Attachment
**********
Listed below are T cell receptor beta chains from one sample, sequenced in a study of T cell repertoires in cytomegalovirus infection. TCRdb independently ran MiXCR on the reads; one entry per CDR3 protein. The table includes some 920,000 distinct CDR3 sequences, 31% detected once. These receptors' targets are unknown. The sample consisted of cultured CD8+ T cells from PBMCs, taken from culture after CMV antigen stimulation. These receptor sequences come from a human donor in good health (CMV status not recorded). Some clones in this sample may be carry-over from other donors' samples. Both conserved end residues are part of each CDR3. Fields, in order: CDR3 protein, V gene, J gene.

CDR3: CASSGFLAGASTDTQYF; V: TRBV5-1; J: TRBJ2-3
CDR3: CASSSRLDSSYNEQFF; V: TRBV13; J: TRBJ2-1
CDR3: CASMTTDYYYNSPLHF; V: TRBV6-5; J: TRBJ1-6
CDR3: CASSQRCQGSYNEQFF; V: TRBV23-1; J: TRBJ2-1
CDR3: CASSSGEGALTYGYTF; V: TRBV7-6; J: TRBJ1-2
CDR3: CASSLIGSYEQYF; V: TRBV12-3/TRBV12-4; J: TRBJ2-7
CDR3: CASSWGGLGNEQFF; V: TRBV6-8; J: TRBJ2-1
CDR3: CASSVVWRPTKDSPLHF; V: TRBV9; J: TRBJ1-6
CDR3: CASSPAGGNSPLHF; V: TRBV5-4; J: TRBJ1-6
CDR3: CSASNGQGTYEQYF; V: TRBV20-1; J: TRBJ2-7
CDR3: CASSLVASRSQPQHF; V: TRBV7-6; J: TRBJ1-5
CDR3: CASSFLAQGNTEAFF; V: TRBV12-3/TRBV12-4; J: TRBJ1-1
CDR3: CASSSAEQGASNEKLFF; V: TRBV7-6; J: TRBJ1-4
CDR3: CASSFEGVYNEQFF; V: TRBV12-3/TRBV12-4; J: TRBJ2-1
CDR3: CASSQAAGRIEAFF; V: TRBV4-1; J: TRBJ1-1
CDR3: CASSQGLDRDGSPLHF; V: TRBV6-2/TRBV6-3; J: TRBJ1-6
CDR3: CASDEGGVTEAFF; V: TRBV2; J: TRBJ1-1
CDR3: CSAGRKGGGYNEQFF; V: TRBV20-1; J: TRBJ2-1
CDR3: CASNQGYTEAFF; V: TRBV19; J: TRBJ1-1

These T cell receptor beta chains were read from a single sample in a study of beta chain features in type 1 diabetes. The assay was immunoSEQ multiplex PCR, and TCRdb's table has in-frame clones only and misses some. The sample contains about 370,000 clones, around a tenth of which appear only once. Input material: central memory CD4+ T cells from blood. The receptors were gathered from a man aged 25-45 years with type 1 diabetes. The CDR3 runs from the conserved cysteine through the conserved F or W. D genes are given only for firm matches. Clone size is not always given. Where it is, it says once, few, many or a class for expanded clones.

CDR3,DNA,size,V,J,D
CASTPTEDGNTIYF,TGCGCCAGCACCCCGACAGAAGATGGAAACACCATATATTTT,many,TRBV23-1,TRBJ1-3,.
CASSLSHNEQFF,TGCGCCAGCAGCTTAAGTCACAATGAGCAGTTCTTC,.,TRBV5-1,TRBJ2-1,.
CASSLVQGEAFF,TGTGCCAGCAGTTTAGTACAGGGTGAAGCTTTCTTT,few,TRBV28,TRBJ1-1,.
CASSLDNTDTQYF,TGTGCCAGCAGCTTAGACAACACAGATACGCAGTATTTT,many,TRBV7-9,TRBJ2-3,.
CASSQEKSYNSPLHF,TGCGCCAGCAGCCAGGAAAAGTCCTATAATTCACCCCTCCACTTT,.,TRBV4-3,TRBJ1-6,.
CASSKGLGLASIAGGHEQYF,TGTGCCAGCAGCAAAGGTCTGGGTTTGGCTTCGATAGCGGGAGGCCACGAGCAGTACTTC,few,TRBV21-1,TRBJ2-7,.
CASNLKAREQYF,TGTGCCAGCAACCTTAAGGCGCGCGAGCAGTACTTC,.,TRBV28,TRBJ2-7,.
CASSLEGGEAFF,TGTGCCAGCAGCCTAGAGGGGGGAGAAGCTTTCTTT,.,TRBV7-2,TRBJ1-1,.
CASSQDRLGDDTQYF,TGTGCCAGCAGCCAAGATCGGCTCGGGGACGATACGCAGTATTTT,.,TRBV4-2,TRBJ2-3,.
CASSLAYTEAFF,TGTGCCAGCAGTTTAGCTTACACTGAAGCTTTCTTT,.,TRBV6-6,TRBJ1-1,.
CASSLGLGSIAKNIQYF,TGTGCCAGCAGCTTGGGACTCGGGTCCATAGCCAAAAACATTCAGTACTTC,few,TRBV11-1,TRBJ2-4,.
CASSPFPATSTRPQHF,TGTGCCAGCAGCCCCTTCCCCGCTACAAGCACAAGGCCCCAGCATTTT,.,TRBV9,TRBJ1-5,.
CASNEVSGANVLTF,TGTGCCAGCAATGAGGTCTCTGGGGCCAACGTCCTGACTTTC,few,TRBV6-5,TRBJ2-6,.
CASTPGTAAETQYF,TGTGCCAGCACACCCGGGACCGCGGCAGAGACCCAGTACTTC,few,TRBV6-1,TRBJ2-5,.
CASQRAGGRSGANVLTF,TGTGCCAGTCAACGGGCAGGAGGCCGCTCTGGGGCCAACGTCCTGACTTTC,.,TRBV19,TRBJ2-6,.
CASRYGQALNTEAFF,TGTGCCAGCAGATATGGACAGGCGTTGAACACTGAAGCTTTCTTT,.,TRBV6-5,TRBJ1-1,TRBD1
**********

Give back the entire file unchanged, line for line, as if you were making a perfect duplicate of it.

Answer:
Listed below are T cell receptor beta chains from one sample, sequenced in a study of T cell repertoires in cytomegalovirus infection. TCRdb independently ran MiXCR on the reads; one entry per CDR3 protein. The table includes some 920,000 distinct CDR3 sequences, 31% detected once. These receptors' targets are unknown. The sample consisted of cultured CD8+ T cells from PBMCs, taken from culture after CMV antigen stimulation. These receptor sequences come from a human donor in good health (CMV status not recorded). Some clones in this sample may be carry-over from other donors' samples. Both conserved end residues are part of each CDR3. Fields, in order: CDR3 protein, V gene, J gene.

CDR3: CASSGFLAGASTDTQYF; V: TRBV5-1; J: TRBJ2-3
CDR3: CASSSRLDSSYNEQFF; V: TRBV13; J: TRBJ2-1
CDR3: CASMTTDYYYNSPLHF; V: TRBV6-5; J: TRBJ1-6
CDR3: CASSQRCQGSYNEQFF; V: TRBV23-1; J: TRBJ2-1
CDR3: CASSSGEGALTYGYTF; V: TRBV7-6; J: TRBJ1-2
CDR3: CASSLIGSYEQYF; V: TRBV12-3/TRBV12-4; J: TRBJ2-7
CDR3: CASSWGGLGNEQFF; V: TRBV6-8; J: TRBJ2-1
CDR3: CASSVVWRPTKDSPLHF; V: TRBV9; J: TRBJ1-6
CDR3: CASSPAGGNSPLHF; V: TRBV5-4; J: TRBJ1-6
CDR3: CSASNGQGTYEQYF; V: TRBV20-1; J: TRBJ2-7
CDR3: CASSLVASRSQPQHF; V: TRBV7-6; J: TRBJ1-5
CDR3: CASSFLAQGNTEAFF; V: TRBV12-3/TRBV12-4; J: TRBJ1-1
CDR3: CASSSAEQGASNEKLFF; V: TRBV7-6; J: TRBJ1-4
CDR3: CASSFEGVYNEQFF; V: TRBV12-3/TRBV12-4; J: TRBJ2-1
CDR3: CASSQAAGRIEAFF; V: TRBV4-1; J: TRBJ1-1
CDR3: CASSQGLDRDGSPLHF; V: TRBV6-2/TRBV6-3; J: TRBJ1-6
CDR3: CASDEGGVTEAFF; V: TRBV2; J: TRBJ1-1
CDR3: CSAGRKGGGYNEQFF; V: TRBV20-1; J: TRBJ2-1
CDR3: CASNQGYTEAFF; V: TRBV19; J: TRBJ1-1

These T cell receptor beta chains were read from a single sample in a study of beta chain features in type 1 diabetes. The assay was immunoSEQ multiplex PCR, and TCRdb's table has in-frame clones only and misses some. The sample contains about 370,000 clones, around a tenth of which appear only once. Input material: central memory CD4+ T cells from blood. The receptors were gathered from a man aged 25-45 years with type 1 diabetes. The CDR3 runs from the conserved cysteine through the conserved F or W. D genes are given only for firm matches. Clone size is not always given. Where it is, it says once, few, many or a class for expanded clones.

CDR3,DNA,size,V,J,D
CASTPTEDGNTIYF,TGCGCCAGCACCCCGACAGAAGATGGAAACACCATATATTTT,many,TRBV23-1,TRBJ1-3,.
CASSLSHNEQFF,TGCGCCAGCAGCTTAAGTCACAATGAGCAGTTCTTC,.,TRBV5-1,TRBJ2-1,.
CASSLVQGEAFF,TGTGCCAGCAGTTTAGTACAGGGTGAAGCTTTCTTT,few,TRBV28,TRBJ1-1,.
CASSLDNTDTQYF,TGTGCCAGCAGCTTAGACAACACAGATACGCAGTATTTT,many,TRBV7-9,TRBJ2-3,.
CASSQEKSYNSPLHF,TGCGCCAGCAGCCAGGAAAAGTCCTATAATTCACCCCTCCACTTT,.,TRBV4-3,TRBJ1-6,.
CASSKGLGLASIAGGHEQYF,TGTGCCAGCAGCAAAGGTCTGGGTTTGGCTTCGATAGCGGGAGGCCACGAGCAGTACTTC,few,TRBV21-1,TRBJ2-7,.
CASNLKAREQYF,TGTGCCAGCAACCTTAAGGCGCGCGAGCAGTACTTC,.,TRBV28,TRBJ2-7,.
CASSLEGGEAFF,TGTGCCAGCAGCCTAGAGGGGGGAGAAGCTTTCTTT,.,TRBV7-2,TRBJ1-1,.
CASSQDRLGDDTQYF,TGTGCCAGCAGCCAAGATCGGCTCGGGGACGATACGCAGTATTTT,.,TRBV4-2,TRBJ2-3,.
CASSLAYTEAFF,TGTGCCAGCAGTTTAGCTTACACTGAAGCTTTCTTT,.,TRBV6-6,TRBJ1-1,.
CASSLGLGSIAKNIQYF,TGTGCCAGCAGCTTGGGACTCGGGTCCATAGCCAAAAACATTCAGTACTTC,few,TRBV11-1,TRBJ2-4,.
CASSPFPATSTRPQHF,TGTGCCAGCAGCCCCTTCCCCGCTACAAGCACAAGGCCCCAGCATTTT,.,TRBV9,TRBJ1-5,.
CASNEVSGANVLTF,TGTGCCAGCAATGAGGTCTCTGGGGCCAACGTCCTGACTTTC,few,TRBV6-5,TRBJ2-6,.
CASTPGTAAETQYF,TGTGCCAGCACACCCGGGACCGCGGCAGAGACCCAGTACTTC,few,TRBV6-1,TRBJ2-5,.
CASQRAGGRSGANVLTF,TGTGCCAGTCAACGGGCAGGAGGCCGCTCTGGGGCCAACGTCCTGACTTTC,.,TRBV19,TRBJ2-6,.
CASRYGQALNTEAFF,TGTGCCAGCAGATATGGACAGGCGTTGAACACTGAAGCTTTCTTT,.,TRBV6-5,TRBJ1-1,TRBD1